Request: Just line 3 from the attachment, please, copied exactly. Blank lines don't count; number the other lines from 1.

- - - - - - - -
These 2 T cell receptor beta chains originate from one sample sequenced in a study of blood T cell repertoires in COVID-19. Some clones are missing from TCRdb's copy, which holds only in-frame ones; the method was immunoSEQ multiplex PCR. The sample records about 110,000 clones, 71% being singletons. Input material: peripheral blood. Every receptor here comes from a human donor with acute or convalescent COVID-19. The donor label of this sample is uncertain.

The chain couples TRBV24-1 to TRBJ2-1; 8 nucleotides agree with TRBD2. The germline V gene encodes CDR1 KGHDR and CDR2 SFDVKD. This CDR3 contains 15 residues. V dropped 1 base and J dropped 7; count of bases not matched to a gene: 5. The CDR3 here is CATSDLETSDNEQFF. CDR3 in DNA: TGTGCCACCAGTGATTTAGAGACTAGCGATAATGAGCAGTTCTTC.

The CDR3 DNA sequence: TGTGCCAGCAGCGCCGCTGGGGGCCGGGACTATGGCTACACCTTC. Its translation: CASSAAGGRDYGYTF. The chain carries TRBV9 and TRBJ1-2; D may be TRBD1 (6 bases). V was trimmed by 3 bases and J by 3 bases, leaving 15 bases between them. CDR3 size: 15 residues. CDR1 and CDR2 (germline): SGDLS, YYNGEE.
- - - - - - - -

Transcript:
The CDR3 DNA sequence: TGTGCCAGCAGCGCCGCTGGGGGCCGGGACTATGGCTACACCTTC. Its translation: CASSAAGGRDYGYTF. The chain carries TRBV9 and TRBJ1-2; D may be TRBD1 (6 bases). V was trimmed by 3 bases and J by 3 bases, leaving 15 bases between them. CDR3 size: 15 residues. CDR1 and CDR2 (germline): SGDLS, YYNGEE.